Photo by Flickr user Stephen Harlow
Cityscapes has explored shifts in the skyline, new glass condos, and a major park. But the most meaningful pieces of the cityscape are often the spaces between buildings—the tiny details, from fire plugs to streetlights, that give New York its character.
I’m in Toronto right now for the holidays, and while this city often stands in for New York in the movies, the differences in their streetscapes are dramatic, if still subtle. In Toronto, the street signs are white (not green). The taxis aren’t yellow. The buses are red. The streetlights are a lot clunkier than our elegant and iconic NYC “cobra heads.” (I’m serious—this stuff matters.) And most glaring of all (but still easy to miss), in many parts of Toronto the power and telephone lines run above ground, which you almost never see in New York. These details add up to as distinct an experience of a cityscape as any number of new condos or museums.
They last longer than a single building and are more difficult to change—which struck me during Brian Lehrer’s show yesterday, when Paul Goldberger and Stephen Cassell were talking about the “life cycle” of buildings. The “greenness” of a building is determined not only by its energy usage on a day-to-day basis, but also by the energy required to construct it—by how the materials were made and how far they had to travel. As Paul pointed out, “The National Trust for Historic Preservation likes to say that the greenest building of all is the old one that you preserve.” We’re good at this in New York, turning industrial buildings into lofts and offices, office buildings into condos, or mansions into schools.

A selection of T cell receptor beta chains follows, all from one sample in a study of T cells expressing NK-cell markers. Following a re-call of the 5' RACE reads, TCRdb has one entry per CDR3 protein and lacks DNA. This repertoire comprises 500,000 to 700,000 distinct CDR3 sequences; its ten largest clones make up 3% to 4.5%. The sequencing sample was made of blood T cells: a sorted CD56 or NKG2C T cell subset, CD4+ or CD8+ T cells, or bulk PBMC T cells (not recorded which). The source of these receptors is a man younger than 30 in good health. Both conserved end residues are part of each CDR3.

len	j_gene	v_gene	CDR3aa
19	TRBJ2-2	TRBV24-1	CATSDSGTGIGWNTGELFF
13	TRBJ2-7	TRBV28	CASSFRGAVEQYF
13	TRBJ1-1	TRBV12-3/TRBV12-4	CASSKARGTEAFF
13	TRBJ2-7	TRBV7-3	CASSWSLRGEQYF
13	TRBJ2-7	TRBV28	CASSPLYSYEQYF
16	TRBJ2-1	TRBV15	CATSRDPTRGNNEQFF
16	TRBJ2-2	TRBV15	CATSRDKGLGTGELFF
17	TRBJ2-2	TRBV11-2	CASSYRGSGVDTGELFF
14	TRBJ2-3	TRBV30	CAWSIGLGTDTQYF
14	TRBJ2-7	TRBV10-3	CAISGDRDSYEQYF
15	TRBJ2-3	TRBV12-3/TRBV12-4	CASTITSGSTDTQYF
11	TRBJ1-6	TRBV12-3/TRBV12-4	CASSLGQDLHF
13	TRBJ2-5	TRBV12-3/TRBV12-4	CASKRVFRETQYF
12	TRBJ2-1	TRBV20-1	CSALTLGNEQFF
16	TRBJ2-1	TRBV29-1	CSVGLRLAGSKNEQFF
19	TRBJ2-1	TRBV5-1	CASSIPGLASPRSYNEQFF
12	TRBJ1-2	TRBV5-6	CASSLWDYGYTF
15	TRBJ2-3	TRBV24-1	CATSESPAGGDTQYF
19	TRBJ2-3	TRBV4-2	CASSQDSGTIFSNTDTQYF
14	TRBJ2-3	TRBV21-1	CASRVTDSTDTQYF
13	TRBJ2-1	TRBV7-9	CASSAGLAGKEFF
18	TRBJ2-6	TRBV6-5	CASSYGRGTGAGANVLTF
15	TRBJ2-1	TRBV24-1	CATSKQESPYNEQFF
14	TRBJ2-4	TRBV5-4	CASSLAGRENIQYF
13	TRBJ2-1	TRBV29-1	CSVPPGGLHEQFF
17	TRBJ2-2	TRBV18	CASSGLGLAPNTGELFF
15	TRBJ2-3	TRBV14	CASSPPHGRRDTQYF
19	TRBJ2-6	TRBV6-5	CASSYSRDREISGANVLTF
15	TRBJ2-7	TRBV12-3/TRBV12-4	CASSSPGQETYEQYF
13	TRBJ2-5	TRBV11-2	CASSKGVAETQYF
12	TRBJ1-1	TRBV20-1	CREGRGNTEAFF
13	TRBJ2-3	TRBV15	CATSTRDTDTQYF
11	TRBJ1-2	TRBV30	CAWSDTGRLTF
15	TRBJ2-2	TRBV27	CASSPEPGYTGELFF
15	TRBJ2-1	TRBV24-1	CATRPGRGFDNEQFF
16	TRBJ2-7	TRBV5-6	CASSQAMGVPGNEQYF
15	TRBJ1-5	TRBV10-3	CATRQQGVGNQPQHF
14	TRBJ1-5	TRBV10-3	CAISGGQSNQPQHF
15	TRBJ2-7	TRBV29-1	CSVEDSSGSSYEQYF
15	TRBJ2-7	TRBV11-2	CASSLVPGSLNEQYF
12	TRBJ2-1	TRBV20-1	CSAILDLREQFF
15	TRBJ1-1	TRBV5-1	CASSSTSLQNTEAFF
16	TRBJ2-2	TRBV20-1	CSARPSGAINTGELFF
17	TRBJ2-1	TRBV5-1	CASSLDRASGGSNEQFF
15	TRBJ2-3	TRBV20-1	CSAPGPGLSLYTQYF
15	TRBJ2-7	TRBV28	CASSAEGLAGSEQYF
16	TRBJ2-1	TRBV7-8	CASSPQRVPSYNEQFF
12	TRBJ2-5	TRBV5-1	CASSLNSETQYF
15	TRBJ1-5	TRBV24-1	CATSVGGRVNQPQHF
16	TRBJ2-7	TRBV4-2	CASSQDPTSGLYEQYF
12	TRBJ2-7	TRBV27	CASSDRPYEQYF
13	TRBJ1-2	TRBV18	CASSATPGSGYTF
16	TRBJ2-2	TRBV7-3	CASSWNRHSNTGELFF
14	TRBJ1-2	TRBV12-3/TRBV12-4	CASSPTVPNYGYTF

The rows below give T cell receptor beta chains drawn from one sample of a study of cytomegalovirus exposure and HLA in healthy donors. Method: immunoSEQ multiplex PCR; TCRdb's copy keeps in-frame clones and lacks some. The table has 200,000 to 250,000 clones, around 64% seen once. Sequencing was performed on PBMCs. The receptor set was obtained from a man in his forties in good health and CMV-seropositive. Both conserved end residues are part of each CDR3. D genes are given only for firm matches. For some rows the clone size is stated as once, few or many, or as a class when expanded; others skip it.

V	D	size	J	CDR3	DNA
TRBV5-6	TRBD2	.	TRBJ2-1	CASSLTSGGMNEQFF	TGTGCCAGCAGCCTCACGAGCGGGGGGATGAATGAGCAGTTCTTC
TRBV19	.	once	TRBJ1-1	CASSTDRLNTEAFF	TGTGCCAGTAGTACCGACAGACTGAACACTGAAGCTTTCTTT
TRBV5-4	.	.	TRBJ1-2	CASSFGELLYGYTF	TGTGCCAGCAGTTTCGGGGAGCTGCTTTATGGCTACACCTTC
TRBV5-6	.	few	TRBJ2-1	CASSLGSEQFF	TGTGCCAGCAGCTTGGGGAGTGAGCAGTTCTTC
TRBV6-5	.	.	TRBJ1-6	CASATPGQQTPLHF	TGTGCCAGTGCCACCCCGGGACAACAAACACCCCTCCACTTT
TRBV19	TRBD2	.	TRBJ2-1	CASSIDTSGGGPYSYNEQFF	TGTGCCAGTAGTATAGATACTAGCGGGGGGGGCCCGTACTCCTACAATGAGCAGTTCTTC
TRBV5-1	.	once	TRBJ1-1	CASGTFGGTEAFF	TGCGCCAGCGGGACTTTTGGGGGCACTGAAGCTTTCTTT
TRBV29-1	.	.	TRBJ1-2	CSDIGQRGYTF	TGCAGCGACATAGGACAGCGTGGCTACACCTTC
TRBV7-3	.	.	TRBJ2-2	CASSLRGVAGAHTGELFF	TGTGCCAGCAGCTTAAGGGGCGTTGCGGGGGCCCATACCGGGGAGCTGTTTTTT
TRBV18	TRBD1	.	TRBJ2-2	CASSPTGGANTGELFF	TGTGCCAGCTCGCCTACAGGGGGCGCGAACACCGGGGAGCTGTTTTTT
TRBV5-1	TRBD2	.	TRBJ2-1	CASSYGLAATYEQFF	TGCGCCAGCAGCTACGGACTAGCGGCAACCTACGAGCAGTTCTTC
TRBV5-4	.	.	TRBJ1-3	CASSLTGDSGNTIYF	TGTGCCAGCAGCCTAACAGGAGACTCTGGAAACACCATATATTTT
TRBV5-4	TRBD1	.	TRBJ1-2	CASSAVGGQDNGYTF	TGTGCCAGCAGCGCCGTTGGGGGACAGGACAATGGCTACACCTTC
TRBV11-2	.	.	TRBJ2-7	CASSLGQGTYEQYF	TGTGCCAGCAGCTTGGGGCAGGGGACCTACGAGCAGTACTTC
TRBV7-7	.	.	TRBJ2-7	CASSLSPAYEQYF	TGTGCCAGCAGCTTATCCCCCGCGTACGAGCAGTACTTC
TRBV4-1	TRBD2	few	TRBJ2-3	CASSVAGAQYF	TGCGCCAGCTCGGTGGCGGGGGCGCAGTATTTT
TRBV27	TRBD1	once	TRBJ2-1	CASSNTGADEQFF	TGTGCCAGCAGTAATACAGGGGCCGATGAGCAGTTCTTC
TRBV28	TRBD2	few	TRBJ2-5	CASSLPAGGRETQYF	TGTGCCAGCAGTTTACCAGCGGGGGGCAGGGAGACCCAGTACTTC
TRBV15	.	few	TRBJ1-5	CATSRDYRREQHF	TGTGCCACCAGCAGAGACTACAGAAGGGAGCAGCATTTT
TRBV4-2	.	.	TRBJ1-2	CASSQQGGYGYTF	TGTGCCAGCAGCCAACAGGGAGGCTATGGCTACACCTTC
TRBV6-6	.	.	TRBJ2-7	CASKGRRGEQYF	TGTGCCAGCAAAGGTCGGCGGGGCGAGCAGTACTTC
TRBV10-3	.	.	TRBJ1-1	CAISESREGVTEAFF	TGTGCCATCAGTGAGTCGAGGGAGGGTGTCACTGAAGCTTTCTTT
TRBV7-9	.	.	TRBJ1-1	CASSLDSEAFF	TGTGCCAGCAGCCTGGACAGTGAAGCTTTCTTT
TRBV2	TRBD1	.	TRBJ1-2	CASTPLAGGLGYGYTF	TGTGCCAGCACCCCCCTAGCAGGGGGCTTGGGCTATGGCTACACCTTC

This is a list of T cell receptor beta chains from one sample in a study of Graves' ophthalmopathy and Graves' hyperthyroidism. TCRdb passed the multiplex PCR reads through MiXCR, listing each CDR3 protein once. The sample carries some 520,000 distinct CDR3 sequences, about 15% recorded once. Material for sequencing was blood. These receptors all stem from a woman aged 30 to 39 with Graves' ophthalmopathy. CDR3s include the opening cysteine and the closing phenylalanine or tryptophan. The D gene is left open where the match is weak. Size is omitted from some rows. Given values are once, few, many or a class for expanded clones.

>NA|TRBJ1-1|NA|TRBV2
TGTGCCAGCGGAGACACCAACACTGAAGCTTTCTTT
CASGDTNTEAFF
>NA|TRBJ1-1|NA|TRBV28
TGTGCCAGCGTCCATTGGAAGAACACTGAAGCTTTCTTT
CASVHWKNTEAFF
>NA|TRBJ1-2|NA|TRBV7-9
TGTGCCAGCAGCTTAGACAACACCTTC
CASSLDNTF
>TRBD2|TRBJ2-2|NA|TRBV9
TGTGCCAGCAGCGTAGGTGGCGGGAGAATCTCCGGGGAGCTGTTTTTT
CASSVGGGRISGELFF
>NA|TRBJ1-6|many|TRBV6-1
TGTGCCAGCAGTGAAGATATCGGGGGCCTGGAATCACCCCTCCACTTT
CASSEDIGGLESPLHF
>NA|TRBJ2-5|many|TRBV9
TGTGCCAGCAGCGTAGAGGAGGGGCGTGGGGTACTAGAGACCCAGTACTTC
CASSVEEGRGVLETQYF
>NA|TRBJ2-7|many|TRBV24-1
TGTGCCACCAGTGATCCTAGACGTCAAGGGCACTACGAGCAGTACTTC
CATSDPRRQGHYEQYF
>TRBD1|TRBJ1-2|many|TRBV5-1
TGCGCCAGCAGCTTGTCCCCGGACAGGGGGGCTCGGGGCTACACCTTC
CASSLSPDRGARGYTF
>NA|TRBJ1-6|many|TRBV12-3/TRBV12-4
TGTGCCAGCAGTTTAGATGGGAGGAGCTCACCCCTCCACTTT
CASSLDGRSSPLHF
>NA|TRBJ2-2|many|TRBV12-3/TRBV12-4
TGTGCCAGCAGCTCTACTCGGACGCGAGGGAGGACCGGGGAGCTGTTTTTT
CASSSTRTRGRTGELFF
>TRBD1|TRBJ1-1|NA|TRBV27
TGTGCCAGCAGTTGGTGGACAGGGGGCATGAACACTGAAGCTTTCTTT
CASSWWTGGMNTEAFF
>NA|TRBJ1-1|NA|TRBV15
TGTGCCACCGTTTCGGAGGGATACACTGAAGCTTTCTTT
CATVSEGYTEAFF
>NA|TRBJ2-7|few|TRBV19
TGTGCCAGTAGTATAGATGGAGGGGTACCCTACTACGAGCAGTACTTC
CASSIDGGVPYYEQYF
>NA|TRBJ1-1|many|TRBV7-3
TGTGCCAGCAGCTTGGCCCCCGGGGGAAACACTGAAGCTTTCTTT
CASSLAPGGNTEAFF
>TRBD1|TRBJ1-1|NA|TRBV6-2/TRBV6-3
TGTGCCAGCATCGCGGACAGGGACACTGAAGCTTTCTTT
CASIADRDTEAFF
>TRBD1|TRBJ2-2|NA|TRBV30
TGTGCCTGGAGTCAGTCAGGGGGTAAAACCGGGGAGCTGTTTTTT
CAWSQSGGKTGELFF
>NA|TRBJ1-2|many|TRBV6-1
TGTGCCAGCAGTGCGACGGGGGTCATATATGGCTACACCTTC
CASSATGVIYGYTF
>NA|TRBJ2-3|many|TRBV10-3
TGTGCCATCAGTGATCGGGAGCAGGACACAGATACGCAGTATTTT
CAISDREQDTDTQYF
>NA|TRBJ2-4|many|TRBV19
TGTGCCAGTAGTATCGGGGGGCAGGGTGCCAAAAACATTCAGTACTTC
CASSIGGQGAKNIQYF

The life cycle of the streetscape is nearly as long. (Look at old movies for proof.) Which makes it even more surprising how dramatically the streetscape changed during the last boom—as part of a concerted effort by the Bloomberg administration. There are the big moves, like Broadway Boulevard, the Department of Transportation's plan to turn parts of Broadway into pedestrian plazas. But there are also thousands of smaller changes, like new bike lanes marked by green paint, planted traffic medians, and sidewalks widened to take back a full lane of traffic. These were design projects, as intentional as any new museum—and in many ways more enlightened. Their bible is the fascinating “High Performance Infrastructure Guidelines,” published in 2005 by the city’s Department of Design and Construction, in partnership with the non-profit Design Trust for Public Spaces. It provides a pattern book for everything from the permeability of pavement to the position of fire hydrants. It’s an anatomy lesson of the city’s streets.
Next Wednesday on the Brian Lehrer show, Michael van Valkenburgh will talk about his grand design for the 76 acres of Brooklyn Bridge Park, and also those little things that make up the feel of a street—like his firm’s work on the renovation of the Union Square farmer’s market, where they just finished laying the new paving last week.
In the meantime, architect Hugh Hardy trains his video camera on some favorite overlooked details of the cityscape.